Will was kind enough to share his story with me. Romance, no matter the gender is special. Take a moment and read Will and Paul's story.
Back before there was in Internet there were computer bulletin board systems (BBS’s). They were the central hub of online meetings. You’d call from your computer and get connected to them via your telephone line. It was all pretty primitive, and yet that’s where our story began.
I had gotten my first computer, a Commodore 64. I was enthralled with it and found out about gay bulletin boards from a paper I picked up at a store and they just seemed to fit so well together. I went to my first one and was asked to chat by “Electronic Kid”. It was my very first online chat and I couldn’t wait.
Oh what a mistake. This Electronic Kid typed so…freaking…slow. I politely excused myself and logged off. A few days later I found another BBS called “DYM-492” (Dial Your Match). I went there, did my registration and within seconds I got pulled into chat by the system operator (Sysop), who typed so…freaking…slow.
He said he was wondering when I would get there. Turns out that it was his BBS. He introduced himself as Paul Parkinson. I told him my name was Will Bowden. We chatted for a brief time until I got to the point where I wanted to just finish his sentences because of how slow he typed. I gave him my phone number and asked him to call instead.
This was how I met Paul. We talked on the phone for a couple of hours. He was fun, fascinating, and had a great laugh. I liked him. We made plans to have dinner that weekend, the only time we could get together as he worked 3rd shift and I was on 1st. We still talked every day, though. And I was smitten.
When he got to my house I’ll admit he wasn’t what I was expecting. He wasn’t traditionally good looking, but he was so genuine and had the prettiest blue eyes that just made his entire face smile. We went to eat at a local pizza place, had a really nice time. We got into his car so he could take me home, he put it into gear and drove forward. Over the parking pylons. All you heard was BUMP “shit” BUMP “shit” followed by laughter. It was then that I decided I was head over heels in love.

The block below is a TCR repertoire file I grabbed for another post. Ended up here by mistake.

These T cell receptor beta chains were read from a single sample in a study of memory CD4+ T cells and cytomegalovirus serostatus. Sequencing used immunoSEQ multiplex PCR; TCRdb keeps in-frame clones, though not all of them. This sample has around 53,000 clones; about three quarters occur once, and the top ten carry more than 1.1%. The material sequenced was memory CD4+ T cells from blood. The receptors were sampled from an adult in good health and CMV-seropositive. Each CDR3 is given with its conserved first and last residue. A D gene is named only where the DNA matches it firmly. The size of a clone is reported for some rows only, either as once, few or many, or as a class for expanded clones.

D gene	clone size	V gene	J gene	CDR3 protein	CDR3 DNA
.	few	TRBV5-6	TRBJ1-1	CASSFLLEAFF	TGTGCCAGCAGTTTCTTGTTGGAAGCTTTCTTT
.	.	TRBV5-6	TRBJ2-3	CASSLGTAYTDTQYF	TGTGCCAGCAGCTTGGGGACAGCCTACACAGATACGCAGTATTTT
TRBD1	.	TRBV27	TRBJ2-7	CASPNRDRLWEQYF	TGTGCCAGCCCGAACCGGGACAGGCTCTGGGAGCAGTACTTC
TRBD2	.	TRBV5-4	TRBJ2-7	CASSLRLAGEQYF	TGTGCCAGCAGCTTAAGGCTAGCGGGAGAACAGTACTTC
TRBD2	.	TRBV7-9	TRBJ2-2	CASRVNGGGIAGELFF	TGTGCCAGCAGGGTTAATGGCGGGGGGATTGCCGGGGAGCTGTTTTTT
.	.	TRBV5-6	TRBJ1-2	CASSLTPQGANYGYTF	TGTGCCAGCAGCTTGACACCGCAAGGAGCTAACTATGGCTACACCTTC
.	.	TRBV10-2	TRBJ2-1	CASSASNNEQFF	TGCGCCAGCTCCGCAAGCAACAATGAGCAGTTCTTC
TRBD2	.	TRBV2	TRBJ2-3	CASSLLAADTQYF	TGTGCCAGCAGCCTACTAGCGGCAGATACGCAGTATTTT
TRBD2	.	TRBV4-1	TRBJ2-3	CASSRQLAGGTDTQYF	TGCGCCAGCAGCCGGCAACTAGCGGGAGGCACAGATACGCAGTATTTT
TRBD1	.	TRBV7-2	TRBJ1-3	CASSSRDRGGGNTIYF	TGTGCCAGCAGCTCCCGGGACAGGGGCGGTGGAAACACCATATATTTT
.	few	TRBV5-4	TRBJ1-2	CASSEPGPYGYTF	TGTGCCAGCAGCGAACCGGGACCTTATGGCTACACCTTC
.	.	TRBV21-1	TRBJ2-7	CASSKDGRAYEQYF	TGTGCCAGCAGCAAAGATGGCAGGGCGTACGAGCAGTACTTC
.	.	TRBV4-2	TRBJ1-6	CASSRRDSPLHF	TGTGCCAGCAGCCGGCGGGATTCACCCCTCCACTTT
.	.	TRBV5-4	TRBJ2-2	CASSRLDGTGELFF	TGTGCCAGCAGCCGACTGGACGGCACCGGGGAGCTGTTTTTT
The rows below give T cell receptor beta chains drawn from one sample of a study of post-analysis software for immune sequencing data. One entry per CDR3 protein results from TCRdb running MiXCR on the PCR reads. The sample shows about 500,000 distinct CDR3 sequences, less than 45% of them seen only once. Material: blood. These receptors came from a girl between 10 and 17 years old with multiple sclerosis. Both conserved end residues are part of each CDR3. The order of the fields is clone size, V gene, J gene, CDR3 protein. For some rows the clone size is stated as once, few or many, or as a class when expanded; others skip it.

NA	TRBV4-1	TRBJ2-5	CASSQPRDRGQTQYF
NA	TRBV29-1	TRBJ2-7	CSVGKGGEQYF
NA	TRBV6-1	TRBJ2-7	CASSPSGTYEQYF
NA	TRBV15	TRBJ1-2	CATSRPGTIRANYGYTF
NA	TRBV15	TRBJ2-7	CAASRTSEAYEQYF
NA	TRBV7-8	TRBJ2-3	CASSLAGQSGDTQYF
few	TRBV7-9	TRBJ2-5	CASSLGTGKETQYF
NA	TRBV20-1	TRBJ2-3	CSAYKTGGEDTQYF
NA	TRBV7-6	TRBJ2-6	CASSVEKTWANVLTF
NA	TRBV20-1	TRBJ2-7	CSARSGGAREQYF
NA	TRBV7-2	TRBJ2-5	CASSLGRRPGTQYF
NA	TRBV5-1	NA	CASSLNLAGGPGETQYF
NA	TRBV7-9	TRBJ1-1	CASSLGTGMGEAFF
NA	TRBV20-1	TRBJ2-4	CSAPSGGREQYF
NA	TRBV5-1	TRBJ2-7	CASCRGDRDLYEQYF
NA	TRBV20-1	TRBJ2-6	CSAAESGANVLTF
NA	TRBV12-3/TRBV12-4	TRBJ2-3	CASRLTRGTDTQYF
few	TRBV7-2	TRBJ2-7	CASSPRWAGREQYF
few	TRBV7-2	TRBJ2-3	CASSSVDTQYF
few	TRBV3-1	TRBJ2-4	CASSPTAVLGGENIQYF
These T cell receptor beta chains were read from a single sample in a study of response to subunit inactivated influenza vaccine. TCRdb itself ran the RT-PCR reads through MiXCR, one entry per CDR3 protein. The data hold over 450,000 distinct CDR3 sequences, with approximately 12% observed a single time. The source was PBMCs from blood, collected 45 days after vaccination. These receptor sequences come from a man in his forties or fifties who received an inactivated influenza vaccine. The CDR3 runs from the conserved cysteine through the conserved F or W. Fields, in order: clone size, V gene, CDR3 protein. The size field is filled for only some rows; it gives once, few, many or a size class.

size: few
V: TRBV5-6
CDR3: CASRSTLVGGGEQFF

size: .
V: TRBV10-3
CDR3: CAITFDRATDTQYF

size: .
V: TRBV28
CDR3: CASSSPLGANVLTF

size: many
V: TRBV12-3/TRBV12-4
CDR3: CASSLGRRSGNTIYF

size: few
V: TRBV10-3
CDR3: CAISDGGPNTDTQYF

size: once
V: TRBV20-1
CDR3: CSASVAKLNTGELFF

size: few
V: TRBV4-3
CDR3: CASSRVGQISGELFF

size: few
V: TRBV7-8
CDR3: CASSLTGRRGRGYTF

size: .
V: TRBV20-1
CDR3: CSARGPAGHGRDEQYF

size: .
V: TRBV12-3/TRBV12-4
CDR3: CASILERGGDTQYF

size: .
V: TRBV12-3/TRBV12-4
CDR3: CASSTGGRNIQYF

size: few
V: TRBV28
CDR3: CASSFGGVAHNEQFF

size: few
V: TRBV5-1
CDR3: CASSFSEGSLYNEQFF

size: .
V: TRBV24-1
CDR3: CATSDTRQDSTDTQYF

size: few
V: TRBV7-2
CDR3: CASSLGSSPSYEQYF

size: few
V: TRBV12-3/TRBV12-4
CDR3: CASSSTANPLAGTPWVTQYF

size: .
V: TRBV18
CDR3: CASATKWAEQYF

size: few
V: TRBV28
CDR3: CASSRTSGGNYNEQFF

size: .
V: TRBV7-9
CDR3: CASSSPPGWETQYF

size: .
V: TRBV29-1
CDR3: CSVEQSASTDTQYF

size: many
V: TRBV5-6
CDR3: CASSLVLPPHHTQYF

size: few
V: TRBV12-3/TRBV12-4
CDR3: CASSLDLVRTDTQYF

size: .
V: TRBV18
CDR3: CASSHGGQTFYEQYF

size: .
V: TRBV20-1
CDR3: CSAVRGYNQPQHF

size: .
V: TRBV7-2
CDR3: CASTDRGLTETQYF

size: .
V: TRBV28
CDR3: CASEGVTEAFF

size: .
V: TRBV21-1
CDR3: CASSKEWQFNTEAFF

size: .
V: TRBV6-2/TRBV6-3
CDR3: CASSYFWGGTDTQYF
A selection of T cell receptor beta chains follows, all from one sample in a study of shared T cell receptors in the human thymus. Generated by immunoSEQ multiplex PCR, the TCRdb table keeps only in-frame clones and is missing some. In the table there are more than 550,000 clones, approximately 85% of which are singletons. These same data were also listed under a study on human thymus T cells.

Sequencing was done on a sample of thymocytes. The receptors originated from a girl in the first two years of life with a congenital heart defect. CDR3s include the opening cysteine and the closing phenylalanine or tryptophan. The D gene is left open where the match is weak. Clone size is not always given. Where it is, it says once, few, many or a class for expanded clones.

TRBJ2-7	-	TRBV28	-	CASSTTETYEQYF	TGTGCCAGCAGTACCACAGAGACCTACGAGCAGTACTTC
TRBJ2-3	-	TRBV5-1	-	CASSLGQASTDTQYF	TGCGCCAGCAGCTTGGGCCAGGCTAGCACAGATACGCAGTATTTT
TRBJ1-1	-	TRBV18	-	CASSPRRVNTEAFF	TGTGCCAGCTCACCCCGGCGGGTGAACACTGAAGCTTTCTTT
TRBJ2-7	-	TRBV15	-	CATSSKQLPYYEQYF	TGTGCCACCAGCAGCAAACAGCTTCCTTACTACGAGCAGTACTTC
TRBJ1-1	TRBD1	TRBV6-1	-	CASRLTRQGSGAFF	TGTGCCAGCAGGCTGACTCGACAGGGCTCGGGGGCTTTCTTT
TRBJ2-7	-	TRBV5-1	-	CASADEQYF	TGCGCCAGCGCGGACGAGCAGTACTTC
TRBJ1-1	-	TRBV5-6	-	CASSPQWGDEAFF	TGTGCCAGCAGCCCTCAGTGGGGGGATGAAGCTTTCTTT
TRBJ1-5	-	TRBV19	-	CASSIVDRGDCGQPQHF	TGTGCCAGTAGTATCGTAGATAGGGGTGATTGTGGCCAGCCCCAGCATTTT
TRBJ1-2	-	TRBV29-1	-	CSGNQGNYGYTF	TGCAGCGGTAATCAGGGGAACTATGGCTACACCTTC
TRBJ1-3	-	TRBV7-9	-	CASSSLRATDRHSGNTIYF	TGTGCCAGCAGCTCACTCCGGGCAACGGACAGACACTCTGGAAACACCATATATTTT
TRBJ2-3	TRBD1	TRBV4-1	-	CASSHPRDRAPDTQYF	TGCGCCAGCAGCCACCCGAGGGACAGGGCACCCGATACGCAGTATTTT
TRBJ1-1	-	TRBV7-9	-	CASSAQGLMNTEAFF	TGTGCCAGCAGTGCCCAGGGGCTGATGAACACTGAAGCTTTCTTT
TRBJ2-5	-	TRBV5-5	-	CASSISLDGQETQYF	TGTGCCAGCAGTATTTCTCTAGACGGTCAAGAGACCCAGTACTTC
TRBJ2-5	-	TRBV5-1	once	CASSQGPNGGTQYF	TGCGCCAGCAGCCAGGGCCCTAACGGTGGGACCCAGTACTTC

We’d been together for about six months when I asked him to marry me. He said no. I was heartbroken, but refused to give up. A few months later I asked him again, explaining to him logically why he should say yes. This time he did. We had a private commitment ceremony on April 1st in a room in Chicago, just the two of us promising to love each other. Why April 1st? Because friends told us that within six months we’d be looking for other people. We chose that day because every year that passed would just make them bigger fools.
Almost two years ago I again asked Paul to marry me. This time legally. We made plans to go to Vermont. We stayed at the Moosemeadow Lodge, where the owner also was the Justice of the Peace. We planned our wedding day to be April 1st (because Paul is terrible with dates and I figure it was easier for him to remember one that we’d already gone through for years).
That day it was just the two of us and the two owners of the lodge out on the deck, the beautiful mountains in the background. It was a cool, misty morning. Paul looked dashing in his suit. He took my hands and repeated the vows that he was given, then I did the same. When they pronounced us married it was the happiest day of my life, one that I seriously doubted would ever occur in my lifetime.
We’ve been together twenty-five years now. Every day has brought something new to make me grateful for. No matter what else, I will always look to him for love and guidance. He’s my rock and I want to be his. Forever.
This is our second in the mini-series of Gay and In Love. Do you have a story to tell. We would love to hear it.
Submit your story of love to Sara York firstname.lastname@example.org or Seymour James email@example.com Submissions from 500 words up to 5000 words in English only. Submission due February 1, 2013. Names can be changed to protect your privacy. We are looking for gay, bi, lesbian, transgender, and straight stories of love and relationships that work to give inspiration to others and to show that love is love.
All proceeds will go to The Trevor Project. The Trevor Project operates three core program areas in order to provide life-saving and life-affirming resources for LGBTQ youth and to create safe, accepting and inclusive environments for all young people, regardless of sexual orientation or gender identity.